We service local and international moto industries – Regardless of your accolades, our goal is to make you look world class with the most innovative designs in the business. Our expansive Online Store is updated constantly; therefore finding a design that suits your taste and needs is easy. All our kits can be customized to align with your requirements & desires.

SKDA graphics & seat cover products are manufactured in house, to ensure 100% consistency and quality. Our graphics products are printed on top-shelf US manufactured materials, with superior machinery & inks for perfect vibrant colors. We operate mainly from our headquarters based in Australia, whilst also providing localized support and print services from our overseas facilities in USA and Sweden.

Premium quality is simply non-negotiable.
Every product we sell is put through intense testing by our own people, to ensure it stands up to the level of expectation our customers embrace.

ORIGINALITY IS EVERYTHING. Our products are designed to stand out and sync with the unconventional characteristics of our customers. Our willingness to take risks and be adventurous co-exists with our audience. We embody transparency and to always be unique.

We uphold the highest standards to deliver exceptional results.
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Good write up. I do my grafix like I tints windows. Clean and prep surface, spray soapy water on surface, slap grafix on, with it wet it will move easy like. Use a paper towel to blot out the water. use a credit card to squegee out bubbles, after a while of batteling the bubbles, you win. Job done..😃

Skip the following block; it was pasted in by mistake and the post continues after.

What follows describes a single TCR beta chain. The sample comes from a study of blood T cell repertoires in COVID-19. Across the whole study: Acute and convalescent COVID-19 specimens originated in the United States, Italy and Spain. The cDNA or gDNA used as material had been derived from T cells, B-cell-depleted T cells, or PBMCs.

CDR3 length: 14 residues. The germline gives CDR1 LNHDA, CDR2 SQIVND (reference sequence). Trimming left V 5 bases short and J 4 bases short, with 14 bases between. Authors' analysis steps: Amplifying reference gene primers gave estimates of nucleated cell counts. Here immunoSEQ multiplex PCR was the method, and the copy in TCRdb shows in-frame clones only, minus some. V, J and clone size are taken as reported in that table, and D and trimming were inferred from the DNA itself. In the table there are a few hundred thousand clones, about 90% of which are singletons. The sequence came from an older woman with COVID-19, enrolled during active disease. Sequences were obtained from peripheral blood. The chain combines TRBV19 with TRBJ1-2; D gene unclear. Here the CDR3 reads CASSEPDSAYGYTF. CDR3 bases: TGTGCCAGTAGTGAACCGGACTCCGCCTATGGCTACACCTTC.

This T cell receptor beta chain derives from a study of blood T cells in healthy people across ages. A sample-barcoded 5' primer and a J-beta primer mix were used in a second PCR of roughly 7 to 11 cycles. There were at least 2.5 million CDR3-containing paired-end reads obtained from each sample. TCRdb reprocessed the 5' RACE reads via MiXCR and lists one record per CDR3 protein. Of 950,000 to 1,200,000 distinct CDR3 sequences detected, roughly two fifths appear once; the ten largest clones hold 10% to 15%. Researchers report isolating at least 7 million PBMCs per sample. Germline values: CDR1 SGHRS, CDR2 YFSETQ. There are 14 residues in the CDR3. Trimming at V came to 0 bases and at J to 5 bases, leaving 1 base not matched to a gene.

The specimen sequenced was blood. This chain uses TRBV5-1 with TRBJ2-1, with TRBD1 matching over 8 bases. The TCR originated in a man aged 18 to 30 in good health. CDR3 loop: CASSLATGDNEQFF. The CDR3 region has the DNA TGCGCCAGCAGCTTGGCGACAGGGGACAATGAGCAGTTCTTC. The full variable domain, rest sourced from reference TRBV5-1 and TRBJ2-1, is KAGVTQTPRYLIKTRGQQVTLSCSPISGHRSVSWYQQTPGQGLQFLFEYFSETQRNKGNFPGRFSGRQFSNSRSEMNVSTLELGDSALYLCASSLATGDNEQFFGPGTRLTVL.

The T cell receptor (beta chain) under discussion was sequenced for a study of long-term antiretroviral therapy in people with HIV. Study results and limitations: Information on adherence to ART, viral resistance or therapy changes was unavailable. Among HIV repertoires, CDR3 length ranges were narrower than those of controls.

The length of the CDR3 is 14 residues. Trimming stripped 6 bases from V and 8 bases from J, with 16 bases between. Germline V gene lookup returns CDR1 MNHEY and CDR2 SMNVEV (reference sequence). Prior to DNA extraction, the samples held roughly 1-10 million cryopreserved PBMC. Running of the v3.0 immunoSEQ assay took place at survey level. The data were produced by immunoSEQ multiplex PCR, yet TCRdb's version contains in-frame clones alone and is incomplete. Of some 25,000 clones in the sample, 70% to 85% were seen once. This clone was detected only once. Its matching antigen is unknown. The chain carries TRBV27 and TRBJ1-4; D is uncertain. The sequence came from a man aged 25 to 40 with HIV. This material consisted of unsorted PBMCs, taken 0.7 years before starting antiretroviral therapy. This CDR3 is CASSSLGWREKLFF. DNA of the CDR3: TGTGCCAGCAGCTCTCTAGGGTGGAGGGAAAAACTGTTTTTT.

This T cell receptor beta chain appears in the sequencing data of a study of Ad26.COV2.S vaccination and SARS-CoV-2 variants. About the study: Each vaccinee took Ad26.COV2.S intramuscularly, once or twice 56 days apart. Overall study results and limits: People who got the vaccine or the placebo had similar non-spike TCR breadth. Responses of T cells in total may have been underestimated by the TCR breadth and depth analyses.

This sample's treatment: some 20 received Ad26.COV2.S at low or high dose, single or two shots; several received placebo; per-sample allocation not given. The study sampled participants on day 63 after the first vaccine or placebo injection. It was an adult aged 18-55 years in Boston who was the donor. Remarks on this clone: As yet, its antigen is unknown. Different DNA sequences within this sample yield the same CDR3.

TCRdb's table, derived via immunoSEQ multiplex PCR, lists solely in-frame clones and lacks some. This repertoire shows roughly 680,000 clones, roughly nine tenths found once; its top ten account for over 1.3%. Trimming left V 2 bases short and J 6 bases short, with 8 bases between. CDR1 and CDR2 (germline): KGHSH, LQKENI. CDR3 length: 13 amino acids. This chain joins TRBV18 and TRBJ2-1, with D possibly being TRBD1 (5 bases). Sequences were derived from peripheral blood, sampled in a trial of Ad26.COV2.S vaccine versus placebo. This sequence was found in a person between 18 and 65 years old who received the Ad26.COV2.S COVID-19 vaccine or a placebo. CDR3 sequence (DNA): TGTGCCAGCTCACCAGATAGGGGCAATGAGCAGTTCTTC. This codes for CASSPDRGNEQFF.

IMG_3548.JPG

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Sooo... the big question... is there a TT discount?! Do we get paid for running the TT logo?

Edited by k.g
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Nice write up. I've used the wet method in the past, mostly because I'm hamfisted and like the margin of safety it gives me. But, a lot of time and effort going into getting every last drop out. I've used Windex with good luck because it evaporates more readily. But, good to know that your vinyl is forgiving in terms of peeling back and trying again. I'll have to check your stuff out!

Edited by Twowheeladdiction

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I have always used the wet method with excellent results , except for a used aftermarket  plastic fuel tank . Went on nice next day major bubbles ? I would like to do my 2002 Yamaha ttr 250 but not sure if I’ll have the same problem . Thanks

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On 6/25/2021 at 2:34 PM, k.g said:

Do we get paid for running the TT logo?

Of course! APPLY HERE.

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i used to work in a print shop and have some experience installing vinyl graphics.  most important thing to do is clean the plastic with alcohol and get all contaminents off it. water in a spray bottle with a few drops of soap is all you need. peel the graphic off the backing paper, lay it sticky side up and liberally spray the adhesive part of the graphic and the plastic it is going on.  you can move the graphic around right where you want it to and there are no air bubbles.  take a squeegee with a soft edge and push all the water out.  after that buy a 10$ heat gun from harbor freight and hit them up for a little with a heat gun, but not too close or too long